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Provost Sunil Kumar informed the Hopkins community in an email sent on Friday, Dec. 14 that the University is drafting a policy regarding personal relationships, particularly between students and professors. The Draft Personal Relationships Policy defines personal relationships as dating, romantic and sexual relationships. The University is currently soliciting feedback on the draft.
The Office of Residential Life and the Office of Student Financial Services announced a new compensation plan for Residential Advisors (RA) in response to concerns that RAs are not paid equitably. The plan, which was announced on Thursday, will take effect in the 2019-2020 school year. RAs will be considered student employees and receive a yearly $5,100 stipend. In addition, their housing will now be considered non-taxable income, and therefore it will not affect financial aid.
The Office of Institutional Equity (OIE) announced on Wednesday that an issue with its website had mistakenly blocked it from receiving 18 reports of sexual misconduct, which took place between January 2016 and October 2018.
Protesters march from MSE library to Garland Hall.
Around 100 students, faculty and community members gathered outside of the Milton S. Eisenhower Library (MSE) on Thursday to demand that the University reform how the Office of Institutional Equity (OIE) handles cases of sexual violence. Demonstrators also called on administrators to take action against Anthropology Professor Juan Obarrio, who has been accused of sexually assaulting a visiting graduate student in May.
Activist and historian Barbara Ransby discussed her upcoming book, Making All Black Lives Matter: Reimagining Freedom in the Twenty-First Century, which examines the future of the Black Lives Matter (BLM) movement, on Wednesday at Red Emma’s Bookstore and Coffeehouse.
Five panelists discussed ways to help end violence in Baltimore this Wednesday in the final event of the University-led discussion series on policing. The event aimed to approach the issue of crime in Baltimore from a public health perspective and to focus on the University’s relationship with the city.
The Student Government Association (SGA) unanimously passed the Title IX Policy Resolution, calling for the University to reform the Office of Institutional Equity (OIE), at their weekly meeting on Tuesday.
The student-run organization, TEDxJHU, held its annual fall salon event on Wednesday. The event, titled “Postscript” featured three student speakers.
The School of Medicine hosted Dr. Deidra Crews, recipient of the President’s Frontier Award, who discussed her research on kidney disease on Monday. Crews is an associate professor of Medicine and serves as the associate vice chair for Diversity and Inclusion in the Department of Medicine.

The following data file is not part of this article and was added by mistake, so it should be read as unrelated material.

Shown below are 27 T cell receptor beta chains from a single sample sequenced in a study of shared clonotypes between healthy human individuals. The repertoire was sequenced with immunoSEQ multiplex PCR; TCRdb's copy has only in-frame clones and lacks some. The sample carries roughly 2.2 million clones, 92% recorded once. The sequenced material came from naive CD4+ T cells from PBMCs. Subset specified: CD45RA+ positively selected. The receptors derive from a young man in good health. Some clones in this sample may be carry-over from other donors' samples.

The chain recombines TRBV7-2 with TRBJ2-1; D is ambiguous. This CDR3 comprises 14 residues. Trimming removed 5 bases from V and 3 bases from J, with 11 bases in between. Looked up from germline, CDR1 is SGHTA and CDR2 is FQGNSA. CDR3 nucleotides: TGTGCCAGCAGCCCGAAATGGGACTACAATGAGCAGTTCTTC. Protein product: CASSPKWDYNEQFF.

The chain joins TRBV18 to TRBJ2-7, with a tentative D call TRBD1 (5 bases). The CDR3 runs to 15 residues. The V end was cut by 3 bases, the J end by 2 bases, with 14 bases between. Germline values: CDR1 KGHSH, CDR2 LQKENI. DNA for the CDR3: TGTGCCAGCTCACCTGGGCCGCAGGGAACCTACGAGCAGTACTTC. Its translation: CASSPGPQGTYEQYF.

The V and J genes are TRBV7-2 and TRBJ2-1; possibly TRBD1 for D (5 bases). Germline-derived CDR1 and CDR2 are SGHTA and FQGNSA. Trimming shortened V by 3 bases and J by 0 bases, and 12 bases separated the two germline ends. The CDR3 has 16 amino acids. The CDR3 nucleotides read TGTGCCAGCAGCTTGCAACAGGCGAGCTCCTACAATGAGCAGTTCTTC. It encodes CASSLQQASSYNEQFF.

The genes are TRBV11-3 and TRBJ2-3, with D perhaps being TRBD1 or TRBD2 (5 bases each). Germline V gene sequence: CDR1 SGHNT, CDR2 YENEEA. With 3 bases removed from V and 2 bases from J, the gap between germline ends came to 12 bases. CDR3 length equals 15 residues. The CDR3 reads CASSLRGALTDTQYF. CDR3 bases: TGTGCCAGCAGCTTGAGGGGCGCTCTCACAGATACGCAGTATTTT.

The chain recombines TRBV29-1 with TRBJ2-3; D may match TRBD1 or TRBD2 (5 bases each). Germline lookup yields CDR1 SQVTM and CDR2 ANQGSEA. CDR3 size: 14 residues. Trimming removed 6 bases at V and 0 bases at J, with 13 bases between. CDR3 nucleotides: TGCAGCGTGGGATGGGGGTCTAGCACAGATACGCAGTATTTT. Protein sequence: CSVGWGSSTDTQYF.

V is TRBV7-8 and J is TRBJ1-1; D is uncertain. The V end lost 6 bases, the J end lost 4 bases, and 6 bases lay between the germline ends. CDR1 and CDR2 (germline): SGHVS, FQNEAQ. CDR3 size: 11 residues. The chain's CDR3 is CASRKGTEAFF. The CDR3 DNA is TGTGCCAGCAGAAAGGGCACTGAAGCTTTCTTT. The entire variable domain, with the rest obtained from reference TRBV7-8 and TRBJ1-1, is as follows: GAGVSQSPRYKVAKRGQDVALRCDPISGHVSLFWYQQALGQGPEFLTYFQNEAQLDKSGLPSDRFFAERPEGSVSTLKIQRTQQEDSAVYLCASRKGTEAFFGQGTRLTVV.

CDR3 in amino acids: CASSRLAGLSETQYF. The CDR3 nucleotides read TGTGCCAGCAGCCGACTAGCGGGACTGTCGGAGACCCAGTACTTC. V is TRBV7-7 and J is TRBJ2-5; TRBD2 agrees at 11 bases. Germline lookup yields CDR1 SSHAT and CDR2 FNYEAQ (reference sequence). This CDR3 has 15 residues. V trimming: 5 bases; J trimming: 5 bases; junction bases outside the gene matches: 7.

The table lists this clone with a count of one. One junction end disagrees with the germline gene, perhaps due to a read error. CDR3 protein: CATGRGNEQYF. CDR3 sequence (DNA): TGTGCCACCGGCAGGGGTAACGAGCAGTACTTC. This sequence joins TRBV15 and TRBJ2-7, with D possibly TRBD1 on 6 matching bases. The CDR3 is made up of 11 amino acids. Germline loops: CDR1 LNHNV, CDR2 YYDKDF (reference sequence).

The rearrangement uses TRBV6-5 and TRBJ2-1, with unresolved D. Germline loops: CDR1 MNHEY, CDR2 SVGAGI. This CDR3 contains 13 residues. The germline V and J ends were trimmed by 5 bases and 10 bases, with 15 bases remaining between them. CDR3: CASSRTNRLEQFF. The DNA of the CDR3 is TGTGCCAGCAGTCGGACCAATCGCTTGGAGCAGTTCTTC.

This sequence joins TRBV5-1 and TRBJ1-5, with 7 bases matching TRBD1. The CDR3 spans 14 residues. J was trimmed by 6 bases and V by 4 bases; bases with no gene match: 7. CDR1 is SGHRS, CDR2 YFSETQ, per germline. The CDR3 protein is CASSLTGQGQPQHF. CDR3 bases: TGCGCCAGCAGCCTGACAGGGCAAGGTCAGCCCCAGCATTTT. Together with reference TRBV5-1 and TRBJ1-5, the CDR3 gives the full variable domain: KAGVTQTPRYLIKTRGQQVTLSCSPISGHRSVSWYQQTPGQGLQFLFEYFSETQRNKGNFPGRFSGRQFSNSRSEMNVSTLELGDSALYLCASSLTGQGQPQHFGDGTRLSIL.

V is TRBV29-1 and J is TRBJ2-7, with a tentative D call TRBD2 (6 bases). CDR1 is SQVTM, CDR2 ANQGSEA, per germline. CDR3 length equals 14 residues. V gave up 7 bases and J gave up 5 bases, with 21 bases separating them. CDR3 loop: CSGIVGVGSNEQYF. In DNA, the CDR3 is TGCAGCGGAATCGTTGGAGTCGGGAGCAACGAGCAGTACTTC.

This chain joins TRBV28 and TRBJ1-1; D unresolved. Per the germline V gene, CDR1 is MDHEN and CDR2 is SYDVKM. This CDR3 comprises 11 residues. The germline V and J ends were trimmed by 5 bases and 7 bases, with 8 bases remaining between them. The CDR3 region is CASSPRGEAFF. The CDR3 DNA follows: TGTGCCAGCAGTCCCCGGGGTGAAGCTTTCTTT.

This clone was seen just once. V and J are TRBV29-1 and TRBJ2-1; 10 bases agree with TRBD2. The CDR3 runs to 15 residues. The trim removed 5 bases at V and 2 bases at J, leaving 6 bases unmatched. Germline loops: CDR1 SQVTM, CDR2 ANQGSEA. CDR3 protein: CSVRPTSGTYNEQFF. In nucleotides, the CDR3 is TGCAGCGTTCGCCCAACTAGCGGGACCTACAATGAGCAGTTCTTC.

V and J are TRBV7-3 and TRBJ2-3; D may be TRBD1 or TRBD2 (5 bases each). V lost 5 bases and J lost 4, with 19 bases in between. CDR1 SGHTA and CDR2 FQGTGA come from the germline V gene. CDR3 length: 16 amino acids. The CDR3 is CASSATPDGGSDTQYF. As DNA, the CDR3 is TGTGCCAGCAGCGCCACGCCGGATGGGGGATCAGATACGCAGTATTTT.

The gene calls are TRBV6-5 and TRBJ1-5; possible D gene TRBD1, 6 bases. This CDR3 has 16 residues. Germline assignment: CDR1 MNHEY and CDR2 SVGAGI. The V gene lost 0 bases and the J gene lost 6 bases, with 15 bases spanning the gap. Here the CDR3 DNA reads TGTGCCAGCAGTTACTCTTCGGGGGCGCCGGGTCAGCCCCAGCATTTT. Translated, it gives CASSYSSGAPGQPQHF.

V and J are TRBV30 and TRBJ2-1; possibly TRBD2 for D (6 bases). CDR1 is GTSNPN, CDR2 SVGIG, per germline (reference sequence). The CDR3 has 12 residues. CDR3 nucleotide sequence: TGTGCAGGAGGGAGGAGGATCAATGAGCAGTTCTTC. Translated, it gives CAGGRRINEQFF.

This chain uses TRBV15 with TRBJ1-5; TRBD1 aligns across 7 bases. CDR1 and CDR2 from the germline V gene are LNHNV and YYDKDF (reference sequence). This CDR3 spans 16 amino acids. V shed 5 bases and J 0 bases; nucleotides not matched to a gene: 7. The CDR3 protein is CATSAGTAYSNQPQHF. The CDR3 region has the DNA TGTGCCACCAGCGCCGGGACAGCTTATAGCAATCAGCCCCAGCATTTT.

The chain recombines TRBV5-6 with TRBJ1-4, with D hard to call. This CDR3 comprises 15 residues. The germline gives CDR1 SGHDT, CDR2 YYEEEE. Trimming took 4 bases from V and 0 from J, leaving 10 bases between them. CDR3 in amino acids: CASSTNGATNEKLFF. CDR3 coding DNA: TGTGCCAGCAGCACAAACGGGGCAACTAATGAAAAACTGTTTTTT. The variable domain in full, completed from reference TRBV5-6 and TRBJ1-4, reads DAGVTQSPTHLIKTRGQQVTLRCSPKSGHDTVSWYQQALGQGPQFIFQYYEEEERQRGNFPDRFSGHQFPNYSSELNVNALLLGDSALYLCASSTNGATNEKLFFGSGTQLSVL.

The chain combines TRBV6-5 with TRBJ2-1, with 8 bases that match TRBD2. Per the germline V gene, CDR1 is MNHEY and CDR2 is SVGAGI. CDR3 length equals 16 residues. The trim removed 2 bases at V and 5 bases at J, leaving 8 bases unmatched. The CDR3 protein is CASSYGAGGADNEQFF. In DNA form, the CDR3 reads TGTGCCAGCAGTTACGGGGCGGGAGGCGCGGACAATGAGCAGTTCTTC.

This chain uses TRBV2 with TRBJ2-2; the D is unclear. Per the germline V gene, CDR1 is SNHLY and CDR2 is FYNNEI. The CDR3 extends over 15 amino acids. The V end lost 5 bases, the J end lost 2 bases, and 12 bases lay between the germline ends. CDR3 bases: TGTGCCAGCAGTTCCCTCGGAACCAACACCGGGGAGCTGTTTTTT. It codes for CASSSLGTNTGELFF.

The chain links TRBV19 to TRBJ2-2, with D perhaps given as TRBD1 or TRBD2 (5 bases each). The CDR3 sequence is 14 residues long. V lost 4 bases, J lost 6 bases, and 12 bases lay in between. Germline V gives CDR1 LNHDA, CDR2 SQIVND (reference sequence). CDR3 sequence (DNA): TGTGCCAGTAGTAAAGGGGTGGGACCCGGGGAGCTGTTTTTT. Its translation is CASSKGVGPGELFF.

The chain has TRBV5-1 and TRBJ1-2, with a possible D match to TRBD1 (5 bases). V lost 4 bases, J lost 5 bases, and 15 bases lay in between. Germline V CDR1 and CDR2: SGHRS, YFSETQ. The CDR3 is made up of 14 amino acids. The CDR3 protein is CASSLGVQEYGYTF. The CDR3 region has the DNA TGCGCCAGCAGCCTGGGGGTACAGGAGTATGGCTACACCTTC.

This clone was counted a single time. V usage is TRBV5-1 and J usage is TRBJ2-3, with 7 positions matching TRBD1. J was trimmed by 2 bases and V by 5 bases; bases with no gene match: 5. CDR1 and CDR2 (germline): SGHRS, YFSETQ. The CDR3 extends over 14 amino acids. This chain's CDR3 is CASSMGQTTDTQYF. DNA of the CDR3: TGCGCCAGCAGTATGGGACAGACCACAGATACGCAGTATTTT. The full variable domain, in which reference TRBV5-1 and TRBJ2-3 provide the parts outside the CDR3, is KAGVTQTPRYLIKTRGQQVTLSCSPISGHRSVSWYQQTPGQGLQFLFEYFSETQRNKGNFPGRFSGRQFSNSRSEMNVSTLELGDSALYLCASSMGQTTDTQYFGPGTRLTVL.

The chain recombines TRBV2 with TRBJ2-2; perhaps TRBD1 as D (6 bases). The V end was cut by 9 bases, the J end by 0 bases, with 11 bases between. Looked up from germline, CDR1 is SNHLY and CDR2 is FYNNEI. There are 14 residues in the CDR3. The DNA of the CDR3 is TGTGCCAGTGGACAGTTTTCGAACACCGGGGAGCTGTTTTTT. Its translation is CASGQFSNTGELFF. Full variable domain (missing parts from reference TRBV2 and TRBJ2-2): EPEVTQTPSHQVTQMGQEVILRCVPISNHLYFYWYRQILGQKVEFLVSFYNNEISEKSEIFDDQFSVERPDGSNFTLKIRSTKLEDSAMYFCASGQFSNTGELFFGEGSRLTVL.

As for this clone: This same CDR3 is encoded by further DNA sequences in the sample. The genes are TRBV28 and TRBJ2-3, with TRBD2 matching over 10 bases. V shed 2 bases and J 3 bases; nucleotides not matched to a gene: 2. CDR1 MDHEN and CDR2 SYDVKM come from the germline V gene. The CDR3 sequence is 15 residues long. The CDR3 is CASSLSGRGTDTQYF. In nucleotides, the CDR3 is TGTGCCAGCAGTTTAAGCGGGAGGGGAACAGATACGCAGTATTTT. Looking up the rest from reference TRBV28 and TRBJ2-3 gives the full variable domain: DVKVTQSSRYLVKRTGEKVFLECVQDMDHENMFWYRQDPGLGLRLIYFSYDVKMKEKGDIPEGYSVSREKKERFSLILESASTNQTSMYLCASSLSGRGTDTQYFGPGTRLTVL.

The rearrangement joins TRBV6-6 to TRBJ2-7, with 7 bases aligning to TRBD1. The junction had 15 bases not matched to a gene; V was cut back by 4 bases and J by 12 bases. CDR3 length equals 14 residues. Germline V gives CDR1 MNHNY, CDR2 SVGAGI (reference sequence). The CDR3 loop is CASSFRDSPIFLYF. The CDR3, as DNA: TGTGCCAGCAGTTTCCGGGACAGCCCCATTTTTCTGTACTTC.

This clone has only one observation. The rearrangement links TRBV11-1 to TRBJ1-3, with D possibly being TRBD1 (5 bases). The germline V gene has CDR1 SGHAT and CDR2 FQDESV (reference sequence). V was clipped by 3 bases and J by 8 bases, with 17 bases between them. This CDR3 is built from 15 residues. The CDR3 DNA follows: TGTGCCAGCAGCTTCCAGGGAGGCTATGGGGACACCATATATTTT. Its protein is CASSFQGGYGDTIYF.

A year long investigation by the Tampa Bay Times found that one in 10 patients died at the All Children’s Hospital’s Heart Institute in St. Petersburg, Fla. last year, which was taken over by the Hopkins Hospital six years earlier.
In an interview with The News-Letter on Monday, University President Ronald J. Daniels shared his perspective on a variety of issues, including the ongoing discussion about the University’s proposed private police force and resources for low-income students in light of Michael Bloomberg’s $1.8 billion donation. He also discussed graduate students’ concerns about their working conditions, the state of mental health at Hopkins and how he decides when to publicly take a stance on national issues.
Senior Alaleh Azhir was named a Rhodes Scholar in November, becoming one of 32 American students to receive the prestigious international postgraduate award.
Nurses from the Hopkins Hospital and National Nurses United (NNU), a union of registered nurses, joined local politicians and community members for a town hall event on Saturday at the Reginald F. Lewis Museum. Nurses from the Hospital gave a presentation called “Reputation vs. Reality,” arguing that the institution does not live up to its worldwide reputation.
The Office of Multicultural Affairs (OMA) hosted its first annual Cultural Festival on Saturday. The event featured numerous student groups and offered food, games, music and a glimpse into diverse cultures.
A Place to Talk (APTT), a student-run peer listening service, and the Student Government Association (SGA) hosted the “Dimensions of Connection” speaker event in Hodson Hall on Saturday. The event focused on the importance of empathy and human connection in everyday interactions.
The Baltimore Harm Reduction Coalition (BHRC), a public health organization, held a workshop on opioid overdoses and Naloxone on Friday. The event took place in the SPARC Women’s Center in Baltimore and was lead by speaker Harriet Smith, the executive director of the BHRC.
George Ciccariello-Maher, a political activist and writer, discussed white supremacy and the American political system in his talk “Discourse in the Trump Age” on Wednesday as part of the Milton S. Eisenhower (MSE) Symposium speaker series. Some consider Ciccariello-Maher to be controversial for his radical views, including a tweet from 2016 which read, “All I want for Christmas is white genocide,” which Ciccariello-Maher has stated was satire.
Wes Moore, author of The Other Wes Moore: One Name, Two Fates and CEO of Robin Hood, the largest anti-poverty nonprofit in New York, discussed the human consequences of bad policies on Wednesday, Nov. 29 at the Parkway Theatre. Moore graduated from Hopkins in 2001, after which he earned his master’s at Oxford University.
In 2016, student and faculty representatives from across the nine schools of Hopkins convened to discuss ways to improve mental health on campus. This spring, the Task Force on Student Mental Health and Well-being released a final report, which provided data and recommendations on the climate surrounding mental health at Hopkins.